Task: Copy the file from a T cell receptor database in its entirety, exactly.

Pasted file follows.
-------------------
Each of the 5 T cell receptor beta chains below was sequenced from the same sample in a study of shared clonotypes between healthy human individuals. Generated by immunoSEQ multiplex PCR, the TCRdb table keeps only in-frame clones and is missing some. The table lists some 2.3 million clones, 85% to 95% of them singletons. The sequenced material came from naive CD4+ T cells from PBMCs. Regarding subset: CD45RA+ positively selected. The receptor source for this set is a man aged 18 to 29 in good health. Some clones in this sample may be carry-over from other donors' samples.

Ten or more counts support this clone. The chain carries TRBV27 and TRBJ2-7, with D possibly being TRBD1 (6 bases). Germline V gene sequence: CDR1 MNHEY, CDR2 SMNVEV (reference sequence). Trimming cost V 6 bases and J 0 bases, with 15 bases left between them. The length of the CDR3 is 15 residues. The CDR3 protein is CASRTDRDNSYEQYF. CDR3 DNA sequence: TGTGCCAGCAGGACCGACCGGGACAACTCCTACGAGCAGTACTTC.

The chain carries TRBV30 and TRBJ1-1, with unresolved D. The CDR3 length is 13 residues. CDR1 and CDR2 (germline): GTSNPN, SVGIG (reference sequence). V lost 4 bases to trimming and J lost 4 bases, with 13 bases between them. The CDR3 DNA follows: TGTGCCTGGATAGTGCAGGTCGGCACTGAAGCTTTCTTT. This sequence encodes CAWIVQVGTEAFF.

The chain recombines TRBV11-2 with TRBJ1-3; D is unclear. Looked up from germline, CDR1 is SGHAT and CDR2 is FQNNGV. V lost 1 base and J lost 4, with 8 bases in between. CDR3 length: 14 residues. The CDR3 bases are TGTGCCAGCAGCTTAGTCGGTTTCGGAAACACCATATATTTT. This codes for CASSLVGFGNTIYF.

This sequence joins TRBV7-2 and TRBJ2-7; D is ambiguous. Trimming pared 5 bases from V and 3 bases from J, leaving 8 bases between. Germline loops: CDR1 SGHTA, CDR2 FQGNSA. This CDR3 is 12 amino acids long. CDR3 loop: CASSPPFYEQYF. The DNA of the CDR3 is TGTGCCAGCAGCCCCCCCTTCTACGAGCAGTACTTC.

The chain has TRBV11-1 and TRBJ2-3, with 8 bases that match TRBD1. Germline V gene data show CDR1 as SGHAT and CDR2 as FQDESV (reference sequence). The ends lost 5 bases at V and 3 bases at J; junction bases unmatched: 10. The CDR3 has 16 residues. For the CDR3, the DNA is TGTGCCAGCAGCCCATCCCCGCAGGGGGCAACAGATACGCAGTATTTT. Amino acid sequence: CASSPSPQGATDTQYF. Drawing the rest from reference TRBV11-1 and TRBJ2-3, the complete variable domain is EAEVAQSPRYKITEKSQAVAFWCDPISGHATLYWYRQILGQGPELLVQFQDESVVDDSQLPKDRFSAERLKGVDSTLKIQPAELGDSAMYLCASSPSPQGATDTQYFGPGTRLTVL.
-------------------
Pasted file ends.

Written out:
Each of the 5 T cell receptor beta chains below was sequenced from the same sample in a study of shared clonotypes between healthy human individuals. Generated by immunoSEQ multiplex PCR, the TCRdb table keeps only in-frame clones and is missing some. The table lists some 2.3 million clones, 85% to 95% of them singletons. The sequenced material came from naive CD4+ T cells from PBMCs. Regarding subset: CD45RA+ positively selected. The receptor source for this set is a man aged 18 to 29 in good health. Some clones in this sample may be carry-over from other donors' samples.

Ten or more counts support this clone. The chain carries TRBV27 and TRBJ2-7, with D possibly being TRBD1 (6 bases). Germline V gene sequence: CDR1 MNHEY, CDR2 SMNVEV (reference sequence). Trimming cost V 6 bases and J 0 bases, with 15 bases left between them. The length of the CDR3 is 15 residues. The CDR3 protein is CASRTDRDNSYEQYF. CDR3 DNA sequence: TGTGCCAGCAGGACCGACCGGGACAACTCCTACGAGCAGTACTTC.

The chain carries TRBV30 and TRBJ1-1, with unresolved D. The CDR3 length is 13 residues. CDR1 and CDR2 (germline): GTSNPN, SVGIG (reference sequence). V lost 4 bases to trimming and J lost 4 bases, with 13 bases between them. The CDR3 DNA follows: TGTGCCTGGATAGTGCAGGTCGGCACTGAAGCTTTCTTT. This sequence encodes CAWIVQVGTEAFF.

The chain recombines TRBV11-2 with TRBJ1-3; D is unclear. Looked up from germline, CDR1 is SGHAT and CDR2 is FQNNGV. V lost 1 base and J lost 4, with 8 bases in between. CDR3 length: 14 residues. The CDR3 bases are TGTGCCAGCAGCTTAGTCGGTTTCGGAAACACCATATATTTT. This codes for CASSLVGFGNTIYF.

This sequence joins TRBV7-2 and TRBJ2-7; D is ambiguous. Trimming pared 5 bases from V and 3 bases from J, leaving 8 bases between. Germline loops: CDR1 SGHTA, CDR2 FQGNSA. This CDR3 is 12 amino acids long. CDR3 loop: CASSPPFYEQYF. The DNA of the CDR3 is TGTGCCAGCAGCCCCCCCTTCTACGAGCAGTACTTC.

The chain has TRBV11-1 and TRBJ2-3, with 8 bases that match TRBD1. Germline V gene data show CDR1 as SGHAT and CDR2 as FQDESV (reference sequence). The ends lost 5 bases at V and 3 bases at J; junction bases unmatched: 10. The CDR3 has 16 residues. For the CDR3, the DNA is TGTGCCAGCAGCCCATCCCCGCAGGGGGCAACAGATACGCAGTATTTT. Amino acid sequence: CASSPSPQGATDTQYF. Drawing the rest from reference TRBV11-1 and TRBJ2-3, the complete variable domain is EAEVAQSPRYKITEKSQAVAFWCDPISGHATLYWYRQILGQGPELLVQFQDESVVDDSQLPKDRFSAERLKGVDSTLKIQPAELGDSAMYLCASSPSPQGATDTQYFGPGTRLTVL.